Gros Morne businesses fume, prompting NL Hydro to change planned power outage

Gros Morne businesses fume, prompting NL Hydro to change planned power outage

2019-07-31T10:46:50+00:00July 31st, 2019|Water Energy|

Entrepreneurs said they would lose business without electricity most of the day

Business owners on the south side of Gros Morne National Park scored a partial win Monday, after NL Hydro changed the hours of a planned power outage.

The electricity was supposed to be off from 9:30 a.m. until 2:30 p.m. Tuesday for customers in the area, which includes Woody Point and Trout River, in order to install some new equipment.

That was not sitting well with some entrepreneurs.

“Losing one day in July is a big hit, for sure, and we will feel it,” said Jenny Parsons Monday afternoon. Parsons owns the Seaside Restaurant in Trout River, as well as the Merchant Warehouse in Woody Point.

She said she found out about the outage on Friday via social media, and finally reached someone from the power utility on Monday morning, when she was told it was too late to reschedule.

“They should’ve consulted with the businesses, first of all, to see if it was good timing,” she said.

Last-minute change

As it turns out, it was not too late to reschedule.

After CBC News contacted NL Hydro about the entrepreneur’s concerns, a spokesperson replied late Monday afternoon stating the outage would now take place from 6 a.m. until 11 a.m. on Tuesday.

“We certainly understand that any outage impacts our customers — planned and unplanned — and continue to take all feedback into consideration as we plan critical work,” reads the NL Hydro statement.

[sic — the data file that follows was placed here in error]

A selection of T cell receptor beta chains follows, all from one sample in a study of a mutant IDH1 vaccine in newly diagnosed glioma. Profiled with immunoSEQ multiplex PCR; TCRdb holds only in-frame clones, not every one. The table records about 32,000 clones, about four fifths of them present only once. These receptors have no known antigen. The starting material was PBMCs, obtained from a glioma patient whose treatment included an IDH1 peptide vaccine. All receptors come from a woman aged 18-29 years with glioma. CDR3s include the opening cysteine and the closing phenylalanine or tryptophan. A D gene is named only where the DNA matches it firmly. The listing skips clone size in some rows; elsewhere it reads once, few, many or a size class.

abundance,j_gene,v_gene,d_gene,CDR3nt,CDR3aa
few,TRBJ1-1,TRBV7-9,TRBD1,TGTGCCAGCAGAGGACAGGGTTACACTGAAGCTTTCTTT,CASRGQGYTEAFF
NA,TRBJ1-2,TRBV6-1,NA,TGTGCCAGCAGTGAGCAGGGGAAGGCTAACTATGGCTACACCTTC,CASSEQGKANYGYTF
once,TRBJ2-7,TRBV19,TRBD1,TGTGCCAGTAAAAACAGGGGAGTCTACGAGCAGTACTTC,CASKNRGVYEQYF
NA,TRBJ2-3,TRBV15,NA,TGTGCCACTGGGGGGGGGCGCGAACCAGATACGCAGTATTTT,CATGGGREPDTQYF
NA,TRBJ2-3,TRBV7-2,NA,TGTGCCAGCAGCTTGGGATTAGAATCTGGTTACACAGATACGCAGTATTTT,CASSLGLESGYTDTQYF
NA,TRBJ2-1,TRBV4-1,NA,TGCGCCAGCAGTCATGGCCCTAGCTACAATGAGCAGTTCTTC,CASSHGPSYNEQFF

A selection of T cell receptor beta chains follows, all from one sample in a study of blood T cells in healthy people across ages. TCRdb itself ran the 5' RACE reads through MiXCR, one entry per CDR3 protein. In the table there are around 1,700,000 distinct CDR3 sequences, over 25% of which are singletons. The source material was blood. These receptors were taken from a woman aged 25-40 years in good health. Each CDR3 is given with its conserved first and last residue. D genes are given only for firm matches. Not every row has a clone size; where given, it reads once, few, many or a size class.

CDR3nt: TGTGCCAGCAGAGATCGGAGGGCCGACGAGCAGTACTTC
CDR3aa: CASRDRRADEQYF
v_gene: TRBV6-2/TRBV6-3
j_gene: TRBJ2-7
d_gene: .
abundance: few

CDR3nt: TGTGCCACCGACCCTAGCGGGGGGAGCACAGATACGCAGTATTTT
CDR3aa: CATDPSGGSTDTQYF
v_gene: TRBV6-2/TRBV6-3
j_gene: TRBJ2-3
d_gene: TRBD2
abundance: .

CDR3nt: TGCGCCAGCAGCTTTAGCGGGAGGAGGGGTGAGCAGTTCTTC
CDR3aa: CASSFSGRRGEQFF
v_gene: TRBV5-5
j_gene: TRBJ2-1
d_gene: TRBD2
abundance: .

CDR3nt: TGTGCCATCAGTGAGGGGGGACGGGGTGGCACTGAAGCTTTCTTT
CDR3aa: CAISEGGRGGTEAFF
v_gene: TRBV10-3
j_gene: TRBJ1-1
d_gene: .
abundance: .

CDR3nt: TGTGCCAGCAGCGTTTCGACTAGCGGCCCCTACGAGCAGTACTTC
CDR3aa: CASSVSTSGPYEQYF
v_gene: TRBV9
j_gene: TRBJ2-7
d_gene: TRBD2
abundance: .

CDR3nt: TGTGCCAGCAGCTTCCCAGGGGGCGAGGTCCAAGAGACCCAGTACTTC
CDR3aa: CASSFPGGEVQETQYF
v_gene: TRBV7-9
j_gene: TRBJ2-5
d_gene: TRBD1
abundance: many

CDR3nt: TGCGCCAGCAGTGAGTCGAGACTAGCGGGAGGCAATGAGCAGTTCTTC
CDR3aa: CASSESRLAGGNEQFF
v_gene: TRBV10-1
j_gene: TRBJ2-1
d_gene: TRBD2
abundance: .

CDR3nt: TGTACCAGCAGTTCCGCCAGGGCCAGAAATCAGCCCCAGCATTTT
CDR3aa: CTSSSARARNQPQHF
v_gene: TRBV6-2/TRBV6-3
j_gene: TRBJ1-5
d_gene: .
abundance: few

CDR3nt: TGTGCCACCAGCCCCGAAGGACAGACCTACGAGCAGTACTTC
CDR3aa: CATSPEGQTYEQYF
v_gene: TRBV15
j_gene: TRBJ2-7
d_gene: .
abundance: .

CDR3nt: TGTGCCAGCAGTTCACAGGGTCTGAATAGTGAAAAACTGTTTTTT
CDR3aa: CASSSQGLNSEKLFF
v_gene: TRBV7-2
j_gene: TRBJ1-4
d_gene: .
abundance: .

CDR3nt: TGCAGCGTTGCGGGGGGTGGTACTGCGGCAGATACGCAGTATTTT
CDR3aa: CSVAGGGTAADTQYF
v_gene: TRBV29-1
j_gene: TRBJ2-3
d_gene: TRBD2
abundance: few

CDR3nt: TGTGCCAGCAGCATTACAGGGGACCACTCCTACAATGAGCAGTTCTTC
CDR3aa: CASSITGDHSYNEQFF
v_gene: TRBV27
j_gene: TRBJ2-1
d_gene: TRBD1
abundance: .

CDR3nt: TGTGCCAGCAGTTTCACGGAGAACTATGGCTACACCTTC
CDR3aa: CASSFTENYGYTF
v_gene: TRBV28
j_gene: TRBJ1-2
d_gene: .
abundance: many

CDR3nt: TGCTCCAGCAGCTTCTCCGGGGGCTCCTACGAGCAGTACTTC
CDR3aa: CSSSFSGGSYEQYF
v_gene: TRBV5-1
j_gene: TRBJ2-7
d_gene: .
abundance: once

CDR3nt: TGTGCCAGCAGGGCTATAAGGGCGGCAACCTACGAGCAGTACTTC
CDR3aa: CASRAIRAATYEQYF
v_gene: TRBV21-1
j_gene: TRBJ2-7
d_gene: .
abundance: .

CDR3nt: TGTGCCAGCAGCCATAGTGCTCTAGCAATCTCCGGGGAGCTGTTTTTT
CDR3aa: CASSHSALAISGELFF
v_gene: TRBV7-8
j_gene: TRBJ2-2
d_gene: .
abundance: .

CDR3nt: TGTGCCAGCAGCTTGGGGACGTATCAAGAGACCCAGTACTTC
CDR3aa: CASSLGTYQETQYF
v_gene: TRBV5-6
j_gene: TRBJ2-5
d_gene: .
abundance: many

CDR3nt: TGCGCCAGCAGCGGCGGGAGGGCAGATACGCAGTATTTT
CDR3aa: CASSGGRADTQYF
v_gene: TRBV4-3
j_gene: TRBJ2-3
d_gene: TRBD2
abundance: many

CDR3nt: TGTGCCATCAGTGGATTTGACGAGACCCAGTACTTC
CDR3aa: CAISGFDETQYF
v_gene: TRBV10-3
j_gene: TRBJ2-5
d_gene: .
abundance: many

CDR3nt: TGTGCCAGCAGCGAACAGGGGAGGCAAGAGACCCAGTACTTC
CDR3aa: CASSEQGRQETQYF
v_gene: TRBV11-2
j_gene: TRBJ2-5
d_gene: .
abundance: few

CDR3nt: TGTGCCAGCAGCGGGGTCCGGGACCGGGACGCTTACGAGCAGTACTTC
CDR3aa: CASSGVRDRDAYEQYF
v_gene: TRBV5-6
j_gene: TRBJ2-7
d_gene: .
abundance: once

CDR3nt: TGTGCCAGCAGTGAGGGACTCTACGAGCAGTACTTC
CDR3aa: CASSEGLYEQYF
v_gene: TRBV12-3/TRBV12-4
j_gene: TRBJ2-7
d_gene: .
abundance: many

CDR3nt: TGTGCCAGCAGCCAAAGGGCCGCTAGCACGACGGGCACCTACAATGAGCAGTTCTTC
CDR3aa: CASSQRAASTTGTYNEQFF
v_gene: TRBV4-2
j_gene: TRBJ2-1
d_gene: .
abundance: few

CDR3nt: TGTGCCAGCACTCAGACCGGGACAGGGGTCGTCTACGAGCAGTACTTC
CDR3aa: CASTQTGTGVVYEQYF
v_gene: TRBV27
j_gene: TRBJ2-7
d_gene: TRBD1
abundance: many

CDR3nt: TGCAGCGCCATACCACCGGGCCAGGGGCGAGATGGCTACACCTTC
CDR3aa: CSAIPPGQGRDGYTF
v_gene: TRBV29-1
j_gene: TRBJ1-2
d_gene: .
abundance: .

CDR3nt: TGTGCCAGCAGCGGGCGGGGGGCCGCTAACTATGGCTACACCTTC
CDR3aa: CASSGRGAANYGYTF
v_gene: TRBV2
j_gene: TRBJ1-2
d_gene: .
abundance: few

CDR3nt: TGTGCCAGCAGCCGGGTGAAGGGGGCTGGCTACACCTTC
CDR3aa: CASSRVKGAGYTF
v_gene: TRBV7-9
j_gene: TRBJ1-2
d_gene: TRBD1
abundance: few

“Our teams consider many things when scheduling outages – weather, schools, businesses and other community events. We appreciate our customers bringing forward their feedback regarding this planned outage.”

The 6 a.m. start time was something Parsons had suggested, since she could still reopen in time for the lunch rush.

‘A real big issue’

Greg Pike of Pike’s Service Station in Birchy Head had ice on his mind, as he wondered how he would supply the nearby summer camp with its large daily order of ice from his ice machine, among his other business dealings that require electricity to operate.

“It’s a real big issue,” he told CBC Monday afternoon. “It’s an impact on all the businesses around.”

Pike said he called NL Hydro days earlier than Parsons to ask for the outage to be rescheduled, but was similarly rebuffed.

In its statement to CBC, NL Hydro does not mention why the outage was re-scheduled the evening before the work, and not earlier.

Parsons acknowledged maintenance work needs to be done, but “not in the peak time of our tourism season.”


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